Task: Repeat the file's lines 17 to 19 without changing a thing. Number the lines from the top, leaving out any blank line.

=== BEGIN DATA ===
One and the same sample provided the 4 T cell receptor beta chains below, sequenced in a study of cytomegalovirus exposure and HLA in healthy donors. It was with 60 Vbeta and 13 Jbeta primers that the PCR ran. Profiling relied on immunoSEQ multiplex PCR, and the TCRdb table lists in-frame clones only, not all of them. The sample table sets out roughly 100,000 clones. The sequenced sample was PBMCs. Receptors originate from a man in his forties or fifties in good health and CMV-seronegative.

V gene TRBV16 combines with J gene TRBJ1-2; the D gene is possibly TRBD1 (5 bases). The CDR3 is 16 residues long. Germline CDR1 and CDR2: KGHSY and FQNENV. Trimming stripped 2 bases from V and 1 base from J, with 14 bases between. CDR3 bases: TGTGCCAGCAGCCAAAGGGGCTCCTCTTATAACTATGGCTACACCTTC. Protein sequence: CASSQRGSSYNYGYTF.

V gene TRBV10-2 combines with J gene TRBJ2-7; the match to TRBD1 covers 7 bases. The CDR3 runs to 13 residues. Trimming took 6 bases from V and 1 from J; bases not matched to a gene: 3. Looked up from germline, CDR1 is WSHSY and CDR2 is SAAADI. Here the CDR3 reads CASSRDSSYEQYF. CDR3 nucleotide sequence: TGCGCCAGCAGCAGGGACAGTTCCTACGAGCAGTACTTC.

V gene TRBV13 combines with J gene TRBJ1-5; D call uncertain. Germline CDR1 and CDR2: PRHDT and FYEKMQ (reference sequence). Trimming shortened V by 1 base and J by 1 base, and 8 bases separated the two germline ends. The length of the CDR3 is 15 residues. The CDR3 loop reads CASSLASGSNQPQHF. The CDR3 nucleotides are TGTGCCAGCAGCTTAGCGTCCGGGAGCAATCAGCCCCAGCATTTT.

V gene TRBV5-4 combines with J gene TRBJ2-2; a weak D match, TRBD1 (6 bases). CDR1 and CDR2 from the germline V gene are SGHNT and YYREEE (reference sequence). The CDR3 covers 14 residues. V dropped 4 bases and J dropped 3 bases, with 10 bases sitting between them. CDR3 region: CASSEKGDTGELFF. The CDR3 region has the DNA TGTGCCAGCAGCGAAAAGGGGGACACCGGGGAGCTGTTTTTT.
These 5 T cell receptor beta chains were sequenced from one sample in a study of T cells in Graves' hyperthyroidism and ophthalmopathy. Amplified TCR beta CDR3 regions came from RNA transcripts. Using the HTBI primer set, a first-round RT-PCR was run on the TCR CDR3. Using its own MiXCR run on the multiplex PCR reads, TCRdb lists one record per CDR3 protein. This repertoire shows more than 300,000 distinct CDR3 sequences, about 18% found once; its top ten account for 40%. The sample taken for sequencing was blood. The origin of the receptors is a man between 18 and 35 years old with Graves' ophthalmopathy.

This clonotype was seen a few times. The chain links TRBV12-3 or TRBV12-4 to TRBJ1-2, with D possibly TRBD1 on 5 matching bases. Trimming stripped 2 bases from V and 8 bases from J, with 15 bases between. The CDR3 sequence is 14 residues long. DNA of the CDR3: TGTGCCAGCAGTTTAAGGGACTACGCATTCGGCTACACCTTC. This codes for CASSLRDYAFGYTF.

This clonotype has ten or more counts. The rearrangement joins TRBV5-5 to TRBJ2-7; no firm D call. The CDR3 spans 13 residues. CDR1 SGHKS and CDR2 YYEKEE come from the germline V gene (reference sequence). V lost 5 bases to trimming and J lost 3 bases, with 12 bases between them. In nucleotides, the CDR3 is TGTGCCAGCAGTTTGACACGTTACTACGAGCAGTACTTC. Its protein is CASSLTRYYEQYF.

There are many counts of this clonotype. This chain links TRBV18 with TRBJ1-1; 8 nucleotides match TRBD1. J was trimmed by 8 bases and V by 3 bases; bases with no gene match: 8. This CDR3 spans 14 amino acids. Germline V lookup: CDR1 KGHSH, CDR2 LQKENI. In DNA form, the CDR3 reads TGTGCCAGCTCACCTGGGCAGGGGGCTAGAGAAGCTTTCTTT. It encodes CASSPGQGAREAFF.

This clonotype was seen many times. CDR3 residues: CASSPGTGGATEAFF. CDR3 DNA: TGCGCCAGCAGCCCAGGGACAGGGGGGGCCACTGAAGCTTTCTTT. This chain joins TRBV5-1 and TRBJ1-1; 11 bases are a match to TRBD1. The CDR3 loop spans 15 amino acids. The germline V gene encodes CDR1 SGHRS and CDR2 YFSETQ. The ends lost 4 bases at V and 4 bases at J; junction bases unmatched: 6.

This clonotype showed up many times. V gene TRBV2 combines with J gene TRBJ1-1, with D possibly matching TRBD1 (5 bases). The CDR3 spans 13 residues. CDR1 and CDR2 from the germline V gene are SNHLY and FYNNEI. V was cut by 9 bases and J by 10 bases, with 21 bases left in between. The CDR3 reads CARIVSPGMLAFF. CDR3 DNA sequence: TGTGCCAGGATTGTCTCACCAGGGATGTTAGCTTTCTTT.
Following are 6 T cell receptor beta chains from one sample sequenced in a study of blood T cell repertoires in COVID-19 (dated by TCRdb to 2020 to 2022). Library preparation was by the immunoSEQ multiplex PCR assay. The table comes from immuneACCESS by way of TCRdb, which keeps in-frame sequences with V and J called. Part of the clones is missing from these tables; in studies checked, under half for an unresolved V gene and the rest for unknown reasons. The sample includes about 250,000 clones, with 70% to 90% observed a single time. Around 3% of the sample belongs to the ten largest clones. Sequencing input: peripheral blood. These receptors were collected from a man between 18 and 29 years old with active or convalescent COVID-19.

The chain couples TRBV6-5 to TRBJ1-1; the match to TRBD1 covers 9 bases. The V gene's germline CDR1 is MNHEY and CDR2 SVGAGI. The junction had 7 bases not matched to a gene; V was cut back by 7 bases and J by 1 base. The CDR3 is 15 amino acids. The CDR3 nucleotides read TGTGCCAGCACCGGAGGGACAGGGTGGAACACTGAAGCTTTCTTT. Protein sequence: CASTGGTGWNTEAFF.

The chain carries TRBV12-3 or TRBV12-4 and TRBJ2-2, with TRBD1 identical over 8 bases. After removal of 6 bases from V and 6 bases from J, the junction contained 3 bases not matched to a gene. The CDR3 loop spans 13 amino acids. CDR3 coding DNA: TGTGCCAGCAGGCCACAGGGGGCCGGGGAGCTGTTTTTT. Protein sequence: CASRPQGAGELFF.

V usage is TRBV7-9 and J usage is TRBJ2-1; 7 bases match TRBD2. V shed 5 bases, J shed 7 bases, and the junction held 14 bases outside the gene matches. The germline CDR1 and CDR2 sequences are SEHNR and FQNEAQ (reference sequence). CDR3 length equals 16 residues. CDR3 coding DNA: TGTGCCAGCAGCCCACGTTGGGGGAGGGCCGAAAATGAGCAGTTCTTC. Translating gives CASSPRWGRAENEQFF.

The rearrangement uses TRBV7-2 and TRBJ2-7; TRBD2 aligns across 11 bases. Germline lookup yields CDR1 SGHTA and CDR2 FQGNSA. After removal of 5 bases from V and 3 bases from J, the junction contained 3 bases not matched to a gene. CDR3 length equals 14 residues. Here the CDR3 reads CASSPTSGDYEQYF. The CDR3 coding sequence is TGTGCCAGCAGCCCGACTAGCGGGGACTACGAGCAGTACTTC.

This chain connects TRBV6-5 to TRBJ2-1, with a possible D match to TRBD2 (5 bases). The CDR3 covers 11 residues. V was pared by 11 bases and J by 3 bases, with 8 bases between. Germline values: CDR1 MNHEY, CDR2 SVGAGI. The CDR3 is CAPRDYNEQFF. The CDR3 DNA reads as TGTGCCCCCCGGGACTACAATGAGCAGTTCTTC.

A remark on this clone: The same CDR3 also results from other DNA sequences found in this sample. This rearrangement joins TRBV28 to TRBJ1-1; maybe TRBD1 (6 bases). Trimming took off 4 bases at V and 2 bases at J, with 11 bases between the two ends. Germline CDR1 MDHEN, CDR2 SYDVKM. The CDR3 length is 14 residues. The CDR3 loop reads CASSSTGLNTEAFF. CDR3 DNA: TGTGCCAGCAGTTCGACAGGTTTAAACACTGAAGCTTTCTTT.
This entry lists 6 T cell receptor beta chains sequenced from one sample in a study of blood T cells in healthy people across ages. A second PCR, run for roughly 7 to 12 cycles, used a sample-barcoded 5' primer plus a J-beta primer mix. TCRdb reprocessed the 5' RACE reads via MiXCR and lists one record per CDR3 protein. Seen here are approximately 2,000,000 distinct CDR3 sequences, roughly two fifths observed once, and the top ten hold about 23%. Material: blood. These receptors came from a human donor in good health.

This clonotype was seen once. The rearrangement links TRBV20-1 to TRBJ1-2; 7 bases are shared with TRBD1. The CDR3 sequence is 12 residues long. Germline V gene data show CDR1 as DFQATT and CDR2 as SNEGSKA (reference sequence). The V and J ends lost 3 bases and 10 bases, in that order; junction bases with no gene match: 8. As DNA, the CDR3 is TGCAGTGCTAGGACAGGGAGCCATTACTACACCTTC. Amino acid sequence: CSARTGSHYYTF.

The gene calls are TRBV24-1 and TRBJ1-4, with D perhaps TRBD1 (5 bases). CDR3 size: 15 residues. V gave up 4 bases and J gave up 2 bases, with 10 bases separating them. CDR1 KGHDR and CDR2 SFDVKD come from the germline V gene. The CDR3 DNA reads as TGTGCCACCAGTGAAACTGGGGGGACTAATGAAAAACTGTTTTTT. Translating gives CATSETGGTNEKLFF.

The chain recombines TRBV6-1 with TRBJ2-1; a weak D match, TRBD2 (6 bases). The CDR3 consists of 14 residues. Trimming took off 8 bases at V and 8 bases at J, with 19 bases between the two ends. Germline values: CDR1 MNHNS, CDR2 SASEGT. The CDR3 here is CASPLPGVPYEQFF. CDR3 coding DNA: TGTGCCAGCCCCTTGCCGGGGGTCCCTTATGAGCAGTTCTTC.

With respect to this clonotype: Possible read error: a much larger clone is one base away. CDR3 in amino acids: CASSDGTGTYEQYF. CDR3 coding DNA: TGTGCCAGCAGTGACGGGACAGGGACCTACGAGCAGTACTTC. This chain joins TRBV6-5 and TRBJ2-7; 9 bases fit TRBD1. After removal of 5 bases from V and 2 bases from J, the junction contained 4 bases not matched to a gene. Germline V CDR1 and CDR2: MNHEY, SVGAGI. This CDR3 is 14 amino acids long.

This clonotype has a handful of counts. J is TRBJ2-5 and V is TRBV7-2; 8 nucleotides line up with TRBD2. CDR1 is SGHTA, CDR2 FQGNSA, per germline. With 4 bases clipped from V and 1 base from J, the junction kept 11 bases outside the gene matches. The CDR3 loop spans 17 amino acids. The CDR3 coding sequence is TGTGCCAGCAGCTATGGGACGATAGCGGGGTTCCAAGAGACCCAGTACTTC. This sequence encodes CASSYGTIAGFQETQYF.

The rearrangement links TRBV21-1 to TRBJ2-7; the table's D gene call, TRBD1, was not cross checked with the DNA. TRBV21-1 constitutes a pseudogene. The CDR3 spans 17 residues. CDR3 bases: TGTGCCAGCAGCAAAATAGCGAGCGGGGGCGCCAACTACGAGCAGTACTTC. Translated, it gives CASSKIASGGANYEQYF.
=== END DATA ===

This chain connects TRBV6-5 to TRBJ2-1, with a possible D match to TRBD2 (5 bases). The CDR3 covers 11 residues. V was pared by 11 bases and J by 3 bases, with 8 bases between. Germline values: CDR1 MNHEY, CDR2 SVGAGI. The CDR3 is CAPRDYNEQFF. The CDR3 DNA reads as TGTGCCCCCCGGGACTACAATGAGCAGTTCTTC.

A remark on this clone: The same CDR3 also results from other DNA sequences found in this sample. This rearrangement joins TRBV28 to TRBJ1-1; maybe TRBD1 (6 bases). Trimming took off 4 bases at V and 2 bases at J, with 11 bases between the two ends. Germline CDR1 MDHEN, CDR2 SYDVKM. The CDR3 length is 14 residues. The CDR3 loop reads CASSSTGLNTEAFF. CDR3 DNA: TGTGCCAGCAGTTCGACAGGTTTAAACACTGAAGCTTTCTTT.
This entry lists 6 T cell receptor beta chains sequenced from one sample in a study of blood T cells in healthy people across ages. A second PCR, run for roughly 7 to 12 cycles, used a sample-barcoded 5' primer plus a J-beta primer mix. TCRdb reprocessed the 5' RACE reads via MiXCR and lists one record per CDR3 protein. Seen here are approximately 2,000,000 distinct CDR3 sequences, roughly two fifths observed once, and the top ten hold about 23%. Material: blood. These receptors came from a human donor in good health.